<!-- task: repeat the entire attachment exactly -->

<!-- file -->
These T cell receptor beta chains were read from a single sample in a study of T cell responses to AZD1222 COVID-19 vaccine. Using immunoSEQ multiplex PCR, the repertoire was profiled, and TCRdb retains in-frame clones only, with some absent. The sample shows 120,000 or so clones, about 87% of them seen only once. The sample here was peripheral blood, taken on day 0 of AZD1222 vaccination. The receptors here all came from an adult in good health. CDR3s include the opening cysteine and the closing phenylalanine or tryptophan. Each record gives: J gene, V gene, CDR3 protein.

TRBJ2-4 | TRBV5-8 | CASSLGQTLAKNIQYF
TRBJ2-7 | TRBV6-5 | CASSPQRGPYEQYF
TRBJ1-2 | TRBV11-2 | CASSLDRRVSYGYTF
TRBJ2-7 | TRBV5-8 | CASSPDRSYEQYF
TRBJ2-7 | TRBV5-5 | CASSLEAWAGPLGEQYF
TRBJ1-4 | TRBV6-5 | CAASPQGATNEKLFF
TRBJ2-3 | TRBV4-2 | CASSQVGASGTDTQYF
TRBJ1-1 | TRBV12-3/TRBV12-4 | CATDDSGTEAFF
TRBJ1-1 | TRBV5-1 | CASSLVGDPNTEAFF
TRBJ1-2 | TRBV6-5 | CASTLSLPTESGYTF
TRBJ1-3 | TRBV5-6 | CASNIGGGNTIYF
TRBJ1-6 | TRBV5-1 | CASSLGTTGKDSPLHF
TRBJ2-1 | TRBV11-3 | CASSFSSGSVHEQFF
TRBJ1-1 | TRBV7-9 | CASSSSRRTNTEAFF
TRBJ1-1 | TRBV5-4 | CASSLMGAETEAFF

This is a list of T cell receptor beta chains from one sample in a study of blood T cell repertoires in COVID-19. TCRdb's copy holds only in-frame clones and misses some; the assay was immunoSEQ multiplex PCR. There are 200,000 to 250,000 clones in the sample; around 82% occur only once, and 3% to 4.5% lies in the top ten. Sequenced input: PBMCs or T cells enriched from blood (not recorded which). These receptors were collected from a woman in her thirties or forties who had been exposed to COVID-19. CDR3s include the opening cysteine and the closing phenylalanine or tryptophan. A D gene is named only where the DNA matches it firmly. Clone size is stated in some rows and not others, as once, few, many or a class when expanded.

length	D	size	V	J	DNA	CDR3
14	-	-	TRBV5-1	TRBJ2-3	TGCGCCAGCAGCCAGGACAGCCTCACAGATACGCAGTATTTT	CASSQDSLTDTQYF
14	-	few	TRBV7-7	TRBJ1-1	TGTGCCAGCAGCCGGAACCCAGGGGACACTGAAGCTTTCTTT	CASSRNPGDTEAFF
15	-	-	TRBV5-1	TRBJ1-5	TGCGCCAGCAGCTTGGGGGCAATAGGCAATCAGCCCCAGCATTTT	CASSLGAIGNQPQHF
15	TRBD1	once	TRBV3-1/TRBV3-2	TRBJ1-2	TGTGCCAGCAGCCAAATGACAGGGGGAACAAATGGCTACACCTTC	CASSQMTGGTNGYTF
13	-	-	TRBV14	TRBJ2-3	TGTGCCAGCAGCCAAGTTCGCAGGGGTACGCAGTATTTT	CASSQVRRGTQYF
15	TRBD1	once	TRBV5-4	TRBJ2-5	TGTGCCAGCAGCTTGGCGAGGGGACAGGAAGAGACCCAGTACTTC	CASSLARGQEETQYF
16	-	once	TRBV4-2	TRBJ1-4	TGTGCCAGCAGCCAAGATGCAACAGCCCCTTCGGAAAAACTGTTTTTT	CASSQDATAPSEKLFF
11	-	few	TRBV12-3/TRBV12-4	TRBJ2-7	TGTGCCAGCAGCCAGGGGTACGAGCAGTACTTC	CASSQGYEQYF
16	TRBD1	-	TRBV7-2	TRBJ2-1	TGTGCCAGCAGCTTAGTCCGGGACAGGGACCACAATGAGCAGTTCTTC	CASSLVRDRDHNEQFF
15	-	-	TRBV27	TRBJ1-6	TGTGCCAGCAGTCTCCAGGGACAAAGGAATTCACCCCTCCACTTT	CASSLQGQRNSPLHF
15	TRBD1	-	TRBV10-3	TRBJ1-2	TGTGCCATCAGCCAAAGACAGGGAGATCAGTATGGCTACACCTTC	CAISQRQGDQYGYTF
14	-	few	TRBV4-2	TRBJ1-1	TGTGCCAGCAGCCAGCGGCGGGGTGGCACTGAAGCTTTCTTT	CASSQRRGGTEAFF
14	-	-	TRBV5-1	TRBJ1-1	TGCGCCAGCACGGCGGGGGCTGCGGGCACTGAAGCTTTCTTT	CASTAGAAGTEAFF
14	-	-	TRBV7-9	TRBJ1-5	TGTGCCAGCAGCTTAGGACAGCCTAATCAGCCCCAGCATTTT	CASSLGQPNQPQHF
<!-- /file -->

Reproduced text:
These T cell receptor beta chains were read from a single sample in a study of T cell responses to AZD1222 COVID-19 vaccine. Using immunoSEQ multiplex PCR, the repertoire was profiled, and TCRdb retains in-frame clones only, with some absent. The sample shows 120,000 or so clones, about 87% of them seen only once. The sample here was peripheral blood, taken on day 0 of AZD1222 vaccination. The receptors here all came from an adult in good health. CDR3s include the opening cysteine and the closing phenylalanine or tryptophan. Each record gives: J gene, V gene, CDR3 protein.

TRBJ2-4 | TRBV5-8 | CASSLGQTLAKNIQYF
TRBJ2-7 | TRBV6-5 | CASSPQRGPYEQYF
TRBJ1-2 | TRBV11-2 | CASSLDRRVSYGYTF
TRBJ2-7 | TRBV5-8 | CASSPDRSYEQYF
TRBJ2-7 | TRBV5-5 | CASSLEAWAGPLGEQYF
TRBJ1-4 | TRBV6-5 | CAASPQGATNEKLFF
TRBJ2-3 | TRBV4-2 | CASSQVGASGTDTQYF
TRBJ1-1 | TRBV12-3/TRBV12-4 | CATDDSGTEAFF
TRBJ1-1 | TRBV5-1 | CASSLVGDPNTEAFF
TRBJ1-2 | TRBV6-5 | CASTLSLPTESGYTF
TRBJ1-3 | TRBV5-6 | CASNIGGGNTIYF
TRBJ1-6 | TRBV5-1 | CASSLGTTGKDSPLHF
TRBJ2-1 | TRBV11-3 | CASSFSSGSVHEQFF
TRBJ1-1 | TRBV7-9 | CASSSSRRTNTEAFF
TRBJ1-1 | TRBV5-4 | CASSLMGAETEAFF

This is a list of T cell receptor beta chains from one sample in a study of blood T cell repertoires in COVID-19. TCRdb's copy holds only in-frame clones and misses some; the assay was immunoSEQ multiplex PCR. There are 200,000 to 250,000 clones in the sample; around 82% occur only once, and 3% to 4.5% lies in the top ten. Sequenced input: PBMCs or T cells enriched from blood (not recorded which). These receptors were collected from a woman in her thirties or forties who had been exposed to COVID-19. CDR3s include the opening cysteine and the closing phenylalanine or tryptophan. A D gene is named only where the DNA matches it firmly. Clone size is stated in some rows and not others, as once, few, many or a class when expanded.

length	D	size	V	J	DNA	CDR3
14	-	-	TRBV5-1	TRBJ2-3	TGCGCCAGCAGCCAGGACAGCCTCACAGATACGCAGTATTTT	CASSQDSLTDTQYF
14	-	few	TRBV7-7	TRBJ1-1	TGTGCCAGCAGCCGGAACCCAGGGGACACTGAAGCTTTCTTT	CASSRNPGDTEAFF
15	-	-	TRBV5-1	TRBJ1-5	TGCGCCAGCAGCTTGGGGGCAATAGGCAATCAGCCCCAGCATTTT	CASSLGAIGNQPQHF
15	TRBD1	once	TRBV3-1/TRBV3-2	TRBJ1-2	TGTGCCAGCAGCCAAATGACAGGGGGAACAAATGGCTACACCTTC	CASSQMTGGTNGYTF
13	-	-	TRBV14	TRBJ2-3	TGTGCCAGCAGCCAAGTTCGCAGGGGTACGCAGTATTTT	CASSQVRRGTQYF
15	TRBD1	once	TRBV5-4	TRBJ2-5	TGTGCCAGCAGCTTGGCGAGGGGACAGGAAGAGACCCAGTACTTC	CASSLARGQEETQYF
16	-	once	TRBV4-2	TRBJ1-4	TGTGCCAGCAGCCAAGATGCAACAGCCCCTTCGGAAAAACTGTTTTTT	CASSQDATAPSEKLFF
11	-	few	TRBV12-3/TRBV12-4	TRBJ2-7	TGTGCCAGCAGCCAGGGGTACGAGCAGTACTTC	CASSQGYEQYF
16	TRBD1	-	TRBV7-2	TRBJ2-1	TGTGCCAGCAGCTTAGTCCGGGACAGGGACCACAATGAGCAGTTCTTC	CASSLVRDRDHNEQFF
15	-	-	TRBV27	TRBJ1-6	TGTGCCAGCAGTCTCCAGGGACAAAGGAATTCACCCCTCCACTTT	CASSLQGQRNSPLHF
15	TRBD1	-	TRBV10-3	TRBJ1-2	TGTGCCATCAGCCAAAGACAGGGAGATCAGTATGGCTACACCTTC	CAISQRQGDQYGYTF
14	-	few	TRBV4-2	TRBJ1-1	TGTGCCAGCAGCCAGCGGCGGGGTGGCACTGAAGCTTTCTTT	CASSQRRGGTEAFF
14	-	-	TRBV5-1	TRBJ1-1	TGCGCCAGCACGGCGGGGGCTGCGGGCACTGAAGCTTTCTTT	CASTAGAAGTEAFF
14	-	-	TRBV7-9	TRBJ1-5	TGTGCCAGCAGCTTAGGACAGCCTAATCAGCCCCAGCATTTT	CASSLGQPNQPQHF